The novel features which are considered as characteristic of the invention are set forth in particular in the appended claims. The invention itself, however, both as to its construction and its method of operation, together with additional objects and advantages thereof, will be best understood from the following description of specific embodiments when read in connection with the accompanying drawings.
Reference numeral 20 in
In use, an operator holding the handle 21 aims the housing at the symbol and depresses the trigger. The light source 26 emits a light beam which is optically modified and focused by an optical focusing assembly 35 to form a beam spot on the symbol 24. The beam passes through a beam splitter 34 to a scan mirror 36 which is repetitively oscillated at a scan rate of at least 20 scans a second by a motor drive 38. The scan mirror 36 reflects the beam incident thereon to the symbol 24 and sweeps the beam spot across the symbol in a scan pattern. The scan pattern can be a line extending lengthwise along the symbol along a scan direction, or a series of lines arranged along mutually orthogonal directions, or an omnidirectional pattern, just to name a few possibilities.
The reflected light 31 has a variable intensity over the scan pattern and passes through the window 30 onto the scan mirror 36 where it is reflected onto the splitter 34 and, in turn, reflected to the photodetector 27 for conversion to an analog electrical signal. As known in the art, the signal processing circuitry 28 digitizes and decodes the signal to extract the data encoded in the symbol.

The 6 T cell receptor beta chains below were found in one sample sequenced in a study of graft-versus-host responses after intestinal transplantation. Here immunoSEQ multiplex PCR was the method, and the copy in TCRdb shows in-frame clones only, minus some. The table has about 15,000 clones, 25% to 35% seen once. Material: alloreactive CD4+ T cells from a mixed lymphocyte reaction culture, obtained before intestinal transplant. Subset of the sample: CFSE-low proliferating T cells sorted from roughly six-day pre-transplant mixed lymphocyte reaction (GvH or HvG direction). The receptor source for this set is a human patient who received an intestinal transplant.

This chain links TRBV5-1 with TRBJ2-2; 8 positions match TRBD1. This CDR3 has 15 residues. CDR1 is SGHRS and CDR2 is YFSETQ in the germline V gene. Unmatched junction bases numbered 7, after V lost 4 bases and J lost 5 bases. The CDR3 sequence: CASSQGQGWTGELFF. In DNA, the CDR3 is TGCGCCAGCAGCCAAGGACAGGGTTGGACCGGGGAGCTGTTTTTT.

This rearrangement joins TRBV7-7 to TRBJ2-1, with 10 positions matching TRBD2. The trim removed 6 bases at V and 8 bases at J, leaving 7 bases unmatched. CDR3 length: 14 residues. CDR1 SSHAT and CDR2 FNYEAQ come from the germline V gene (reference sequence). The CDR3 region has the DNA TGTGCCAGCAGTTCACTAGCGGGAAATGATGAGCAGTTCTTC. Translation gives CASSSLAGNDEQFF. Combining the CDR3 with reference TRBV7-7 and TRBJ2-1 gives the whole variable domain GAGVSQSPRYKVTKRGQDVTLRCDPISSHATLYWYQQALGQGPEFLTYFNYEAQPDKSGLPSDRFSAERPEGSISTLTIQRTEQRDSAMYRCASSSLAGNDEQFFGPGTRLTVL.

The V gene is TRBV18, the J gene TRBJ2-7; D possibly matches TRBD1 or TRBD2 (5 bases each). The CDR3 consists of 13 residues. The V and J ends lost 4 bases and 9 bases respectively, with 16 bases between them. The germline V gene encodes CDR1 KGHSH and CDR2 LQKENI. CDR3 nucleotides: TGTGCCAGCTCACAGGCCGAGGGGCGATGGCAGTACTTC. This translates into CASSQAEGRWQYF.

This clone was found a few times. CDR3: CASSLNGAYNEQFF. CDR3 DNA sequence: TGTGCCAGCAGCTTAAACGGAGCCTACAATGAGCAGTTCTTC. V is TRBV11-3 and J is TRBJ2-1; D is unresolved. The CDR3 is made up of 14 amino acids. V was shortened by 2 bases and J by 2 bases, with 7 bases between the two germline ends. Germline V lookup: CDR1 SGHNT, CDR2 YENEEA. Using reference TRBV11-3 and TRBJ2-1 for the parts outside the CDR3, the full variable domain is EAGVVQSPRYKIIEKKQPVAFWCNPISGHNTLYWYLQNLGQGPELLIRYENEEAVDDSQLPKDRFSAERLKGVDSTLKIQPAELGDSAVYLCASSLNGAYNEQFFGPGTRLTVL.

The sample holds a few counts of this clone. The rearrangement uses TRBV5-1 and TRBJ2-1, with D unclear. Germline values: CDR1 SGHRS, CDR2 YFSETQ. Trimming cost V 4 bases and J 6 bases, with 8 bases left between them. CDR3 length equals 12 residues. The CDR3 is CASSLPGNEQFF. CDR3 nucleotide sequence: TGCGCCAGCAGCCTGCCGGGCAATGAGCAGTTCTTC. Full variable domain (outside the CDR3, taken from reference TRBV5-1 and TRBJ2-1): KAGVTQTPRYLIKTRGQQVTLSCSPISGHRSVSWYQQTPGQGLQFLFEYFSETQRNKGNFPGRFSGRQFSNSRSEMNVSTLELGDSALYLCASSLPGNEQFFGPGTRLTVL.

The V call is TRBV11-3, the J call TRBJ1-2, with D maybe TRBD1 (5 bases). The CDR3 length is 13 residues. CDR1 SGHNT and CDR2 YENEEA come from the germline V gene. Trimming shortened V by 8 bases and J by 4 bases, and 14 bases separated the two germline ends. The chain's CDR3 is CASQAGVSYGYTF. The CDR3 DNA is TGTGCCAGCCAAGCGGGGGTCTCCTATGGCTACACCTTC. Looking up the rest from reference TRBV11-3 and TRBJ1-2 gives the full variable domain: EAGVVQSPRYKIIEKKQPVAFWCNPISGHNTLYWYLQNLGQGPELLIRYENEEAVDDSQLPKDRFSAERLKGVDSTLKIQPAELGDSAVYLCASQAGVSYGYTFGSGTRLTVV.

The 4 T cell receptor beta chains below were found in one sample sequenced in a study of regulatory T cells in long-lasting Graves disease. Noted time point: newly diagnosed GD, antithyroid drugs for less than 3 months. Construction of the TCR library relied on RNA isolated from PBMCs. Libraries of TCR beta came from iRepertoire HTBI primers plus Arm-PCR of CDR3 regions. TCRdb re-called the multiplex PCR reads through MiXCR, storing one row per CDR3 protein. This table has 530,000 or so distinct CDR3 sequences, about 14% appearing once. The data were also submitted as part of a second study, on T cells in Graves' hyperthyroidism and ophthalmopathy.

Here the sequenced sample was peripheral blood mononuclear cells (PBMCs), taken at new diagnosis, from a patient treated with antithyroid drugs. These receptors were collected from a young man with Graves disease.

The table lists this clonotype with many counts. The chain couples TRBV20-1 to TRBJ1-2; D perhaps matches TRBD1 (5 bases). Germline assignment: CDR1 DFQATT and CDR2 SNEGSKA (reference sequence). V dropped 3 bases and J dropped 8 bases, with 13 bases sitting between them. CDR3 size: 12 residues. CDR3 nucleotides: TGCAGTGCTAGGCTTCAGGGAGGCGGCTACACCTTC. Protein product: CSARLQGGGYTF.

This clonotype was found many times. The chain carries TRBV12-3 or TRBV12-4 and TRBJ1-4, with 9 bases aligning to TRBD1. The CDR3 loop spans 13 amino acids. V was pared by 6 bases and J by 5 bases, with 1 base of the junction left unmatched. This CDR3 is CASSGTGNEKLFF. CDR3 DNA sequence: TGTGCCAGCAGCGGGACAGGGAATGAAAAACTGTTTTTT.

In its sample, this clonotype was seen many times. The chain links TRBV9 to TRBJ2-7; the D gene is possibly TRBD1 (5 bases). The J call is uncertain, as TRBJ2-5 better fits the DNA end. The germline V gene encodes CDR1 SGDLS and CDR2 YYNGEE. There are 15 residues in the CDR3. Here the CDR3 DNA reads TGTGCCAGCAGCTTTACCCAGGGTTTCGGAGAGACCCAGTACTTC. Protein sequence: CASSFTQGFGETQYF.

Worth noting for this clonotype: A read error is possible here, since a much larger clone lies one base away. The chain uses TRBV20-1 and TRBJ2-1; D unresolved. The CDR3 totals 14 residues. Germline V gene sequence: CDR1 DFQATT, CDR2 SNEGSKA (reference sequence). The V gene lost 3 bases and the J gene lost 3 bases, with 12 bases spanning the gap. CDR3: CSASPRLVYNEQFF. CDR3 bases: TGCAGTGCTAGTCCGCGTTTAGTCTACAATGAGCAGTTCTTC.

In accordance with this invention, the focusing optical assembly 35 is configured as a variable lens as shown in
The liquids 42, 44 are light-transmissive, immiscible, of different optical indicies of refraction and of substantially the same density. The liquid or drop 42 is constituted of an electrically insulating substance. For example, an oil, an alcane, or a blend of alcanes, preferably halogenated, or any other insulating liquid may be used for the drop 42. The liquid 44 is constituted of an electrically conductive substance, for example, water loaded with salts (mineral or other), or any other liquid, organic or not, and preferably made conductive by the addition of ionic components.
The housing 40 is constituted of an electrically insulating, light-transmissive, material, such as glass, preferably treated with silane or coated with a fluorinated polymer, or a laminate of fluorinated polymer, epoxy resin and polyethylene. The housing 40 includes a dielectric wall 48, preferably having a well 50 in which the drop 42 is accommodated in symmetrical relation relative to the optical path or axis 46. The wall 48 normally has a low wetting characteristic compared to the drop 42, but a surface treatment insures a high wetting characteristic and maintains a centered position of the drop 42 and prevents the drop from spreading. The well 50 further helps to prevent such spreading.